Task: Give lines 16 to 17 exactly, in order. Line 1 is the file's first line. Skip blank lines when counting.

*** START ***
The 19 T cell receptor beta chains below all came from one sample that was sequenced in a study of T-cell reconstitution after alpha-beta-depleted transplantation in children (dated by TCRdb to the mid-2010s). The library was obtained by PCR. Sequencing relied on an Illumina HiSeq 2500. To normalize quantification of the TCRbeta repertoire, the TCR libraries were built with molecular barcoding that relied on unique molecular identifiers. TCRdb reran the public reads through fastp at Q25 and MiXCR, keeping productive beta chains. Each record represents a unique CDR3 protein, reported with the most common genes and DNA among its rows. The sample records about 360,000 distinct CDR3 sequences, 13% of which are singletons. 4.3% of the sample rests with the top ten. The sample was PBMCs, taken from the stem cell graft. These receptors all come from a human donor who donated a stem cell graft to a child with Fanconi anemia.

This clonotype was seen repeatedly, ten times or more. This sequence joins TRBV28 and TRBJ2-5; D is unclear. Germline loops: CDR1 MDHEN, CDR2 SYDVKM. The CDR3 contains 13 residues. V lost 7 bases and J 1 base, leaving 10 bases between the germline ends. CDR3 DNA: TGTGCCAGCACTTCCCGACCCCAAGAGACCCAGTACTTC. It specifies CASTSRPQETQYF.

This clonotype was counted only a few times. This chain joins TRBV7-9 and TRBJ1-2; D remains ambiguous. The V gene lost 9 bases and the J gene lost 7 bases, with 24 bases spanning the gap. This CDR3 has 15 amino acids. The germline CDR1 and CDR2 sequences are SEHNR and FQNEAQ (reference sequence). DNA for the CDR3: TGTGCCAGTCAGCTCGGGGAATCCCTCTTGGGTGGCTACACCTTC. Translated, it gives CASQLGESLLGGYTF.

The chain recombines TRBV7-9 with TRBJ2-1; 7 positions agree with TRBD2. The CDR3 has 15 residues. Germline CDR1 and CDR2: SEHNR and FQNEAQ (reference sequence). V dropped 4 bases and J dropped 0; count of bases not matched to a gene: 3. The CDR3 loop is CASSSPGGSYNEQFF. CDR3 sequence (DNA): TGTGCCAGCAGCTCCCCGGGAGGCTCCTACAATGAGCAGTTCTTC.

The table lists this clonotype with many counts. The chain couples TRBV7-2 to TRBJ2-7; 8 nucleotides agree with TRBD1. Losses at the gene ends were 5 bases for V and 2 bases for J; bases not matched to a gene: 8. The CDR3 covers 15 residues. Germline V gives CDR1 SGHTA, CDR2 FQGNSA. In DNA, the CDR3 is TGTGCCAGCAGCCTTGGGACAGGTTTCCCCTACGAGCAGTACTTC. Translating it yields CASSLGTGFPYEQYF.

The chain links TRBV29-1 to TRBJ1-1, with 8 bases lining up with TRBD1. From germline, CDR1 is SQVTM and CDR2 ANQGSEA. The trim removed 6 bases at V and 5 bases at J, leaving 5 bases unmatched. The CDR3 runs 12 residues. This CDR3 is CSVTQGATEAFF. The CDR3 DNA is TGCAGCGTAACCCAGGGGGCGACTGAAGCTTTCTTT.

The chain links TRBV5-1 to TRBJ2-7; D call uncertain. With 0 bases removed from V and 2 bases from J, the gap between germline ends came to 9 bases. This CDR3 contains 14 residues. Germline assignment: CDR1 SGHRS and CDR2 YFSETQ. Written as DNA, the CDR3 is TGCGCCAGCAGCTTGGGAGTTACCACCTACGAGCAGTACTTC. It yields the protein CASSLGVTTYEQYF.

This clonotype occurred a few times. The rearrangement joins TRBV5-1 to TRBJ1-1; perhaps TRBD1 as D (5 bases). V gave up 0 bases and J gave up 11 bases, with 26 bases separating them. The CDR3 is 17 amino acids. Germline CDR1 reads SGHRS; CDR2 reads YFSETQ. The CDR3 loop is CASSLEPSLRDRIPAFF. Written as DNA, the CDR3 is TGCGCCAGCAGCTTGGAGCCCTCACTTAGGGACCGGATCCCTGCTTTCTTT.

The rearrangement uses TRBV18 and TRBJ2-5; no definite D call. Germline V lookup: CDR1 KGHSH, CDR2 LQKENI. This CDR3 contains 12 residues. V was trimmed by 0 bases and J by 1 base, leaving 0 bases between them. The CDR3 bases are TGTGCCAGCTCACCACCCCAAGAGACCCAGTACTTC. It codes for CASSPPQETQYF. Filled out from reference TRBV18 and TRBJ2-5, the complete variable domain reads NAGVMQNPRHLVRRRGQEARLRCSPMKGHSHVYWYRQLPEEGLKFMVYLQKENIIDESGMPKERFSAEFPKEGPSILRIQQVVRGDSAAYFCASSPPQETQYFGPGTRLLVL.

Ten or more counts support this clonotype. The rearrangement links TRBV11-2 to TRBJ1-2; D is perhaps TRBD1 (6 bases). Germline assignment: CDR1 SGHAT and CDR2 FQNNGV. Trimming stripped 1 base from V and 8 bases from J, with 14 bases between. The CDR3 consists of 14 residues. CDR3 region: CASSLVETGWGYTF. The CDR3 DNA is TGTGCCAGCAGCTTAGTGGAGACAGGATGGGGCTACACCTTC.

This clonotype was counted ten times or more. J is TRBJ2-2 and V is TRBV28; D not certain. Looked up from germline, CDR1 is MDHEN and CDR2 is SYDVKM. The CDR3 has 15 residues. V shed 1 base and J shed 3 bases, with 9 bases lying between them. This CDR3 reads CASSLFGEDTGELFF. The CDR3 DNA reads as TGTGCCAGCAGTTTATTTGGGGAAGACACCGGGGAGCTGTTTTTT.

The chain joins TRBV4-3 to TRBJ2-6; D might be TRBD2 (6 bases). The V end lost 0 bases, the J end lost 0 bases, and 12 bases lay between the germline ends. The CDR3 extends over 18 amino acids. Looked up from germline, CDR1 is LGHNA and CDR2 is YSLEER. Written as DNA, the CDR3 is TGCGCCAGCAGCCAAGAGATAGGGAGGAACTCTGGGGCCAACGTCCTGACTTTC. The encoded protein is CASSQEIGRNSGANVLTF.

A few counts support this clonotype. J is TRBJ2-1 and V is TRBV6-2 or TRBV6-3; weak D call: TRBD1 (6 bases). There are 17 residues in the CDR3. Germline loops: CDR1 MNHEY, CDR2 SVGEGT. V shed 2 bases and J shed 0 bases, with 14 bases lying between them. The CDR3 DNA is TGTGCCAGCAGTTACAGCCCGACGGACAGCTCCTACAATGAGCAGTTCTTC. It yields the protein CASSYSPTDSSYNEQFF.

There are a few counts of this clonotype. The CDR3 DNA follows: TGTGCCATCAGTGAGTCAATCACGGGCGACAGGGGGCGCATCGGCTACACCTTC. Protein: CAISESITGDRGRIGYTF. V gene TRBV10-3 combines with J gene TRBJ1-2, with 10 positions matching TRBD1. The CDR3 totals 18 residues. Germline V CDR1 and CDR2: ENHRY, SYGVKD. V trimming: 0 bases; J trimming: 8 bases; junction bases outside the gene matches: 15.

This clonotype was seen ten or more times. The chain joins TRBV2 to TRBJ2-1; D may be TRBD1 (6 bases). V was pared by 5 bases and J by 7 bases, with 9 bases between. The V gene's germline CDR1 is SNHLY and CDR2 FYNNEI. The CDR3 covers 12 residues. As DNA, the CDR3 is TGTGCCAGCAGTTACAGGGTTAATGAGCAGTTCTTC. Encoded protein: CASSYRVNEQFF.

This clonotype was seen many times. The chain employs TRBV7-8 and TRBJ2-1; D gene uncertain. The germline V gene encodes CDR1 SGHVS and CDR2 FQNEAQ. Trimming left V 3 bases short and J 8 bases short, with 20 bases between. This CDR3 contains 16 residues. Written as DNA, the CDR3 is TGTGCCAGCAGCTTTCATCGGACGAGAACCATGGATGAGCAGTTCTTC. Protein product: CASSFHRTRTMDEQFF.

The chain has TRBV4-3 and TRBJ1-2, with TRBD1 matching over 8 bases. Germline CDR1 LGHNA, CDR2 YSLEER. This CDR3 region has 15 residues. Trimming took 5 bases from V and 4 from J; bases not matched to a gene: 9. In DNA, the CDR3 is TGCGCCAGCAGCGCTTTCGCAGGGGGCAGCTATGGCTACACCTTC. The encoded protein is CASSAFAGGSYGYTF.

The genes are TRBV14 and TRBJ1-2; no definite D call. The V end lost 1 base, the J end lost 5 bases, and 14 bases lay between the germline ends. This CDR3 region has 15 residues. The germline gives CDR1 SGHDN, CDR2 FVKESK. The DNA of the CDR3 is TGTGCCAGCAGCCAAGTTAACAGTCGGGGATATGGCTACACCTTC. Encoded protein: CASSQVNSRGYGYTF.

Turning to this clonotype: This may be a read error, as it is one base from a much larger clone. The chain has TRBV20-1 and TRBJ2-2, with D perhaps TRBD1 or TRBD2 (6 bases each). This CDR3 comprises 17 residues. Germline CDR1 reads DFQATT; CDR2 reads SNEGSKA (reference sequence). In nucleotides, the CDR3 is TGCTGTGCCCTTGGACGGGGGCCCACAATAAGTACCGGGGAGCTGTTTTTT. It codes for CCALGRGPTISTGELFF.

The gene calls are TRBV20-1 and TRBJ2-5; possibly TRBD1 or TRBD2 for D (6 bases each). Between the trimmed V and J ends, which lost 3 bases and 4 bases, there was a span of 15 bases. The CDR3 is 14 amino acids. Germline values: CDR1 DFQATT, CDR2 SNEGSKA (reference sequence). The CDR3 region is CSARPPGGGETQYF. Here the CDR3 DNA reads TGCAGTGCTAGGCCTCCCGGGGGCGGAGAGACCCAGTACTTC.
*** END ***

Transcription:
This clonotype was seen many times. The chain employs TRBV7-8 and TRBJ2-1; D gene uncertain. The germline V gene encodes CDR1 SGHVS and CDR2 FQNEAQ. Trimming left V 3 bases short and J 8 bases short, with 20 bases between. This CDR3 contains 16 residues. Written as DNA, the CDR3 is TGTGCCAGCAGCTTTCATCGGACGAGAACCATGGATGAGCAGTTCTTC. Protein product: CASSFHRTRTMDEQFF.

The chain has TRBV4-3 and TRBJ1-2, with TRBD1 matching over 8 bases. Germline CDR1 LGHNA, CDR2 YSLEER. This CDR3 region has 15 residues. Trimming took 5 bases from V and 4 from J; bases not matched to a gene: 9. In DNA, the CDR3 is TGCGCCAGCAGCGCTTTCGCAGGGGGCAGCTATGGCTACACCTTC. The encoded protein is CASSAFAGGSYGYTF.